Simple. Intriguing. Frustrating.

These three words describe my experience with Hearthstone: Heroes of Warcraft.

For those uninitiated, Hearthstone: Heroes of Warcraft is a Free to Play Trading Card Game developed by Activision-Blizzard. Developed over the past few years by a dedicated team, it shines as another testament to Blizzard's trademark style and now well known polish.

With easy to understand core concepts and a massive amount of truly free content, it has become my go-to card game of choice. It is supremely balanced as far as a CCG goes, and there is more than enough content here to drown out my frustrations of its sometimes random nature (especially in the early stages).

Where Hearthstone really shines is its core simplicity. It doesn't rely on complicated rules or mathematics to become a skilled player. Most of the cards are self explanatory and communicate their effects well. That is not to say however, that this is a game of ability mashing, or shoving cards in your opponents face looking to get lucky. There is a bit of skill involved in deciding which card to play when. Do I use my Assassinate card to destroy an enemy minion this turn, and then use my special ability or another card to take a shot at my opponents health, or wait until near end game when more powerful minions are in play?

The cards are “split” between nine different classes. Each class has its own special power. Jana Proudmoore for example, has a “Fireball” special ability where you drain 2 Mana to deal 1 damage to an enemy minion or your opponent directly. Choosing which action to take can be tricky, but satisfying and rewarding just the same. The connection to the Warcraft lore really shines here, as all of your classes and Hero cards/decks are based off of said lore.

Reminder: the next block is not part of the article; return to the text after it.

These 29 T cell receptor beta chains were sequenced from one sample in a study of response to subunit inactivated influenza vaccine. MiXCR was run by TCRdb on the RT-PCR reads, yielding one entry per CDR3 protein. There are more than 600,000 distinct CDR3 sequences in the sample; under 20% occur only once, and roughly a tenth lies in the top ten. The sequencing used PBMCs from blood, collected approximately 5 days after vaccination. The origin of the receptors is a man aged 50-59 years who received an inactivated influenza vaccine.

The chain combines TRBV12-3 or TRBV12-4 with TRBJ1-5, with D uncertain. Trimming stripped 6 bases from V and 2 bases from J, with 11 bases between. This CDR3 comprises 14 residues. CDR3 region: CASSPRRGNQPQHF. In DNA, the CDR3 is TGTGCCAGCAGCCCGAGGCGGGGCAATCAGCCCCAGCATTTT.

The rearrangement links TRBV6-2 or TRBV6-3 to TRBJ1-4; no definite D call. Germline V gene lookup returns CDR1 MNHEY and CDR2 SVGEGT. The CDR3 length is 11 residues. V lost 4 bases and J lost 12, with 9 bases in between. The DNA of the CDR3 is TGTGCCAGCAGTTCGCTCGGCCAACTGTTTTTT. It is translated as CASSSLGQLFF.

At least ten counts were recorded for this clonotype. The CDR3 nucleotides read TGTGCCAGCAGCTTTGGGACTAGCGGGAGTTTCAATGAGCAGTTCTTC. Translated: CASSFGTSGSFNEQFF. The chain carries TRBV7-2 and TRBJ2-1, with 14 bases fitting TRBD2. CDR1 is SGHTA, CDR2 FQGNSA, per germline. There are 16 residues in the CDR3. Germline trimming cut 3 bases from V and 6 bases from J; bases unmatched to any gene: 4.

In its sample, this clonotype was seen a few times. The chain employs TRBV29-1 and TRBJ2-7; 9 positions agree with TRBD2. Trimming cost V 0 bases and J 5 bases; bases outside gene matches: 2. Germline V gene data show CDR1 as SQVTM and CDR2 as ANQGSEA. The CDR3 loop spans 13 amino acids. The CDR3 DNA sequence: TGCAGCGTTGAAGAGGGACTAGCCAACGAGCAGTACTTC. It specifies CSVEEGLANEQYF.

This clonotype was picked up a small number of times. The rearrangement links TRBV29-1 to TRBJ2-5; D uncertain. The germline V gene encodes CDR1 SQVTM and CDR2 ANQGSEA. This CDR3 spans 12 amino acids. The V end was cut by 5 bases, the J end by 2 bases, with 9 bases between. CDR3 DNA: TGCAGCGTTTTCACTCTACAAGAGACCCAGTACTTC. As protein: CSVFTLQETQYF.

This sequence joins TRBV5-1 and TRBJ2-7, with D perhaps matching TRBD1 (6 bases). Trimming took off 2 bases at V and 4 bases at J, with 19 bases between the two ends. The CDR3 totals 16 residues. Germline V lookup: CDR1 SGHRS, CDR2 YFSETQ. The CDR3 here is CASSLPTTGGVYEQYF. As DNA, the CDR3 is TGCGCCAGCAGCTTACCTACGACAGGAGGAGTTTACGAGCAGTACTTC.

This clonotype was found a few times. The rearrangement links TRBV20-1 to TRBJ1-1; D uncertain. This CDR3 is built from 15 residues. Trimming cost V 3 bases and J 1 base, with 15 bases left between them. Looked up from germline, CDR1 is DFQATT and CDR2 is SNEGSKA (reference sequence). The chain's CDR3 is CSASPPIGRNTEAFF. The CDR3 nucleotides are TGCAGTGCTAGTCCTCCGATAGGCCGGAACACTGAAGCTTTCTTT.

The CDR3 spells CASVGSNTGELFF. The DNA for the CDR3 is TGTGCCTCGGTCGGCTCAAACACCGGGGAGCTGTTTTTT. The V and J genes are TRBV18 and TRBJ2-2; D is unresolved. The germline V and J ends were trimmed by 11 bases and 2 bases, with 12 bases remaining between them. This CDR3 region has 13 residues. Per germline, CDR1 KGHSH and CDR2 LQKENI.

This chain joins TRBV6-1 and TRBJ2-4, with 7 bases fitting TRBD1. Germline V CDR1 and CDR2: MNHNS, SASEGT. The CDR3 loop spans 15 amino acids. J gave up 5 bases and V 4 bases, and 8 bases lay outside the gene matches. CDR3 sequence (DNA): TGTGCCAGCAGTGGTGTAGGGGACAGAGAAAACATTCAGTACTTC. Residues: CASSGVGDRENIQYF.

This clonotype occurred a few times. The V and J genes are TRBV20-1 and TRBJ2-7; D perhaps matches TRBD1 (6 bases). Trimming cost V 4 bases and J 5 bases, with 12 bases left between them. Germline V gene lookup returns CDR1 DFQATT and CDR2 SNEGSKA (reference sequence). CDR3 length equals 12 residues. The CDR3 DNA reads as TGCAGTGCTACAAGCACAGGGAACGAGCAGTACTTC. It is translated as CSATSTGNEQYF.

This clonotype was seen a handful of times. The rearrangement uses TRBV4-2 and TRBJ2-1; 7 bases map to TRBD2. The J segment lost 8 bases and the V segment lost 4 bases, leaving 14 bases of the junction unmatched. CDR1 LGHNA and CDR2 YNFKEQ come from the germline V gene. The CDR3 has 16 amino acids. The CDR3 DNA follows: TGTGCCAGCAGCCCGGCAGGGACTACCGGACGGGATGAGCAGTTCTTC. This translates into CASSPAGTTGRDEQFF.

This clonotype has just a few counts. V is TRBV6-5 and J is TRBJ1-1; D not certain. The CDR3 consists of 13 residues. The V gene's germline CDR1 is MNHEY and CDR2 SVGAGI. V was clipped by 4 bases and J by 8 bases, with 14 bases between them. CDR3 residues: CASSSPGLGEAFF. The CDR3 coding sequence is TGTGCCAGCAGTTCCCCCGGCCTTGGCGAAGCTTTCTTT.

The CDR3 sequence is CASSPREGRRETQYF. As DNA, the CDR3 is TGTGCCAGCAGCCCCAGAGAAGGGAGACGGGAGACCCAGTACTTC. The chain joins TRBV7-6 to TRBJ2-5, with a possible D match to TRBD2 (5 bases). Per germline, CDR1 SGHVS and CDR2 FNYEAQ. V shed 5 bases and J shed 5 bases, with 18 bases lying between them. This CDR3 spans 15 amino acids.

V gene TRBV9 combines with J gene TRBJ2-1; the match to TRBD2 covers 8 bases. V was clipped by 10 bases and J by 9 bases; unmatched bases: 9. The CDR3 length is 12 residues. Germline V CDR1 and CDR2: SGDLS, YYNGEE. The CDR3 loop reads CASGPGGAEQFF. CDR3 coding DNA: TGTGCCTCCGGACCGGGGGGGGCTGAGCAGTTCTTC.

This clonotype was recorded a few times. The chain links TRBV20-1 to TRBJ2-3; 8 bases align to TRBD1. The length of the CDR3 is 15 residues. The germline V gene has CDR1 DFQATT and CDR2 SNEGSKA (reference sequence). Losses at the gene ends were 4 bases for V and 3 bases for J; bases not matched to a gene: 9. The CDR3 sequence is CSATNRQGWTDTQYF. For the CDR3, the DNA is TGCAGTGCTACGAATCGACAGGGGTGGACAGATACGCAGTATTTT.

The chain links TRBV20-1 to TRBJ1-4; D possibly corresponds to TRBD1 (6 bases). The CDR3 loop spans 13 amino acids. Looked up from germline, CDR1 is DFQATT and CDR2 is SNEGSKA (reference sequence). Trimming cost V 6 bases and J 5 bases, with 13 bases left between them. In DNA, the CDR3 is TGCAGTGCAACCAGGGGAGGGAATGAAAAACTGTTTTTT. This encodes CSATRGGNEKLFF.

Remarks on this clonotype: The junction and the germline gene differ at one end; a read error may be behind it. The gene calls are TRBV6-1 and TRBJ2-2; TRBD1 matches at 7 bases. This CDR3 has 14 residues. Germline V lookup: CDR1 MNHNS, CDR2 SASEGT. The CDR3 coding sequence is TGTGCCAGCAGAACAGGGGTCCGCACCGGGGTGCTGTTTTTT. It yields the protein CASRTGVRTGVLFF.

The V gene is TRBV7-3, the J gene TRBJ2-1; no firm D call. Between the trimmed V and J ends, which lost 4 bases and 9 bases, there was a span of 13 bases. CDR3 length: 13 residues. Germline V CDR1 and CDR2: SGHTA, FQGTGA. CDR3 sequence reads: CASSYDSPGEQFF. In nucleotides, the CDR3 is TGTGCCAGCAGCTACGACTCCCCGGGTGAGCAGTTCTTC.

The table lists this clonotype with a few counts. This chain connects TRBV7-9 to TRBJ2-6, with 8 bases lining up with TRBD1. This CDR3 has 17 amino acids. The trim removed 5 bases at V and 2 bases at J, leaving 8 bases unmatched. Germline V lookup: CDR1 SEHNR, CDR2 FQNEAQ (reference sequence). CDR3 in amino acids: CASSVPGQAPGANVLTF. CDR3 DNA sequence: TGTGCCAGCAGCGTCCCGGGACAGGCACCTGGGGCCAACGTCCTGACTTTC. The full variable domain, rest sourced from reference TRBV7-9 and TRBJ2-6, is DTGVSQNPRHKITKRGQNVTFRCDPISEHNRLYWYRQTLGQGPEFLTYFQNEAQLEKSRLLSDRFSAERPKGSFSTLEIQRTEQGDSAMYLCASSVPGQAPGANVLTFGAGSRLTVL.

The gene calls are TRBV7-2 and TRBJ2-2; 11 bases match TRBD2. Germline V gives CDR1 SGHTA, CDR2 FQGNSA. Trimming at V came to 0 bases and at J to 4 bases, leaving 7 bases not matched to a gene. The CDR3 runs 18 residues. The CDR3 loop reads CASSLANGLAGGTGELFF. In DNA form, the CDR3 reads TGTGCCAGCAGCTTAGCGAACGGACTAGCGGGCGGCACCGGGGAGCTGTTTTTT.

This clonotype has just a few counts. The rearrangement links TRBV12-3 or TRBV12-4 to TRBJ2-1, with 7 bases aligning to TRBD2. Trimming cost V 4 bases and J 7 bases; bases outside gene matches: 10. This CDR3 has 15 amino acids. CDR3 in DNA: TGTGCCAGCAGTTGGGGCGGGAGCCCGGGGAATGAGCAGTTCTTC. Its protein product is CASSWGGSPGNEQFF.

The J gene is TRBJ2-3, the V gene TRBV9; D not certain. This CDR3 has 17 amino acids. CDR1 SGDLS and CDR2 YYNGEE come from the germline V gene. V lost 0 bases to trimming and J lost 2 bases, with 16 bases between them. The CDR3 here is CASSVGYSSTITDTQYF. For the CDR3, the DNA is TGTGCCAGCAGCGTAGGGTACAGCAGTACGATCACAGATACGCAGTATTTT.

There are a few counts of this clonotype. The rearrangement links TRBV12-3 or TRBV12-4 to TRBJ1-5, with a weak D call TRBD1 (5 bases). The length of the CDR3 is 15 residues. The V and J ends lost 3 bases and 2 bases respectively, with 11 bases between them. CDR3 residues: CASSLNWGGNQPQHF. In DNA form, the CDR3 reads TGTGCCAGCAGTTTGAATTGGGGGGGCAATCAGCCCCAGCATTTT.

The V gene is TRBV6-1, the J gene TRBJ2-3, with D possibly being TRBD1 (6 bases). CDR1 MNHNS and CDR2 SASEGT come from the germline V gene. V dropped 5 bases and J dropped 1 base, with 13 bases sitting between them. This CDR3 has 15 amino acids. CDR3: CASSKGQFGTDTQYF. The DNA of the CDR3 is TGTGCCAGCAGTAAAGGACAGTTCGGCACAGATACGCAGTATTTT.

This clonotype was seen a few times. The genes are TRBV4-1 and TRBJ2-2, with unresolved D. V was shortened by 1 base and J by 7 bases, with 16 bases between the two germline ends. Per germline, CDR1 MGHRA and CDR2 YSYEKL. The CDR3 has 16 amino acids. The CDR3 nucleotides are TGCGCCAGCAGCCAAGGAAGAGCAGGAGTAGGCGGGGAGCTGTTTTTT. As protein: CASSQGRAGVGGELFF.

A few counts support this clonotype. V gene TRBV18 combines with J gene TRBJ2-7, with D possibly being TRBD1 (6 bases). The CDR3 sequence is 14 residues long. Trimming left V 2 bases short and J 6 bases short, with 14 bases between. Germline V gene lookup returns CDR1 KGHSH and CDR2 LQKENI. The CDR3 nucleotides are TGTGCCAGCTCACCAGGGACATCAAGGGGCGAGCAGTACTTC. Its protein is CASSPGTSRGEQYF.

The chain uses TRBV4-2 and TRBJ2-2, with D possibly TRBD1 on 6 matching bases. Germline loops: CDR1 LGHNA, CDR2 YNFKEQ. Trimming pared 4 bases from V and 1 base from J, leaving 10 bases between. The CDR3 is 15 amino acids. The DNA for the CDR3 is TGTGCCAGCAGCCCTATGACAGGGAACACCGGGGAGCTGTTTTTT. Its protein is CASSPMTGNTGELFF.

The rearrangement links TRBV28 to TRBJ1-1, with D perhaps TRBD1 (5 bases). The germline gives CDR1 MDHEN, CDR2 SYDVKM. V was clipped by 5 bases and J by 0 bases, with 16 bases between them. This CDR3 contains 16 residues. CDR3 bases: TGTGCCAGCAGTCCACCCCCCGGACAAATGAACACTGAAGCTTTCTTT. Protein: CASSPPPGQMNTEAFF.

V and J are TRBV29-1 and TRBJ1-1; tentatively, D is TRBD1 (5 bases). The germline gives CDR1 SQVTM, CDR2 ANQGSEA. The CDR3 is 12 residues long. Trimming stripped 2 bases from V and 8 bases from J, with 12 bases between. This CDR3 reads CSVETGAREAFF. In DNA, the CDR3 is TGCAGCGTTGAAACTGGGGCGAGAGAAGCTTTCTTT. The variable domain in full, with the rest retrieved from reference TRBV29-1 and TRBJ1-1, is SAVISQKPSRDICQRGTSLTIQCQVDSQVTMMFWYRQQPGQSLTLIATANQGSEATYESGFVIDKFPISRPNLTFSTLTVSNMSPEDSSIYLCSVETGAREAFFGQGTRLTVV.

The words “Free to Play” are the bane of some people's existence as this term is usually found hand in hand with “Pay to Win”. Hearthstone is really the exception to the rule and that blows my mind. The Daily Quest system pays you enough gold to buy a new premium pack every other day, if you're dedicated enough. The quests aren't that hard to complete either ranging from “Play Three Matches” to “Win Three Matches With _____ Class”. In game currency can also be spent to enter the Arena mode. Arena mode is a challenge not for the faint of heart, but a very rewarding experience should you succeed in winning a match. This Arena mode will allow those dedicated and skilled players to continue to play for free for the months and years to come.

If you do decide to spend money you'll be happy to notice that a little goes a long way in Hearthstone. Card packs range from $1.25 to $1.50 each and contain 5 cards per pack. There is however, no in game trading system. Which is odd considering this is a trading card game. Once you end up with most of the cards unlocked and you've built your decks, you end up opening pack after pack of the same cards to get the one or two cards you want to complete your set or deck. It can be frustrating at times!

Hearthstone is also missing a tournament mode. You can play against random opponents, Battle.Net friends, and in the previously mentioned Arena modes. Thats it. It almost feels like they're waiting to push a huge update that will add this feature in, but there is no word on when or if that will happen. The potential is there though, and that is exciting to think about. Blizzard has also revealed they are working on an iOS and Android version of the game which will sync with your PC version. 

 

 

Simple. Intriguing. Frustrating. These three words describe my experience with Hearthstone: Heroes of Warcraft. For those uninitiated, Hearthstone: Heroes of Warcraft is a Free to Play Trading Card Game d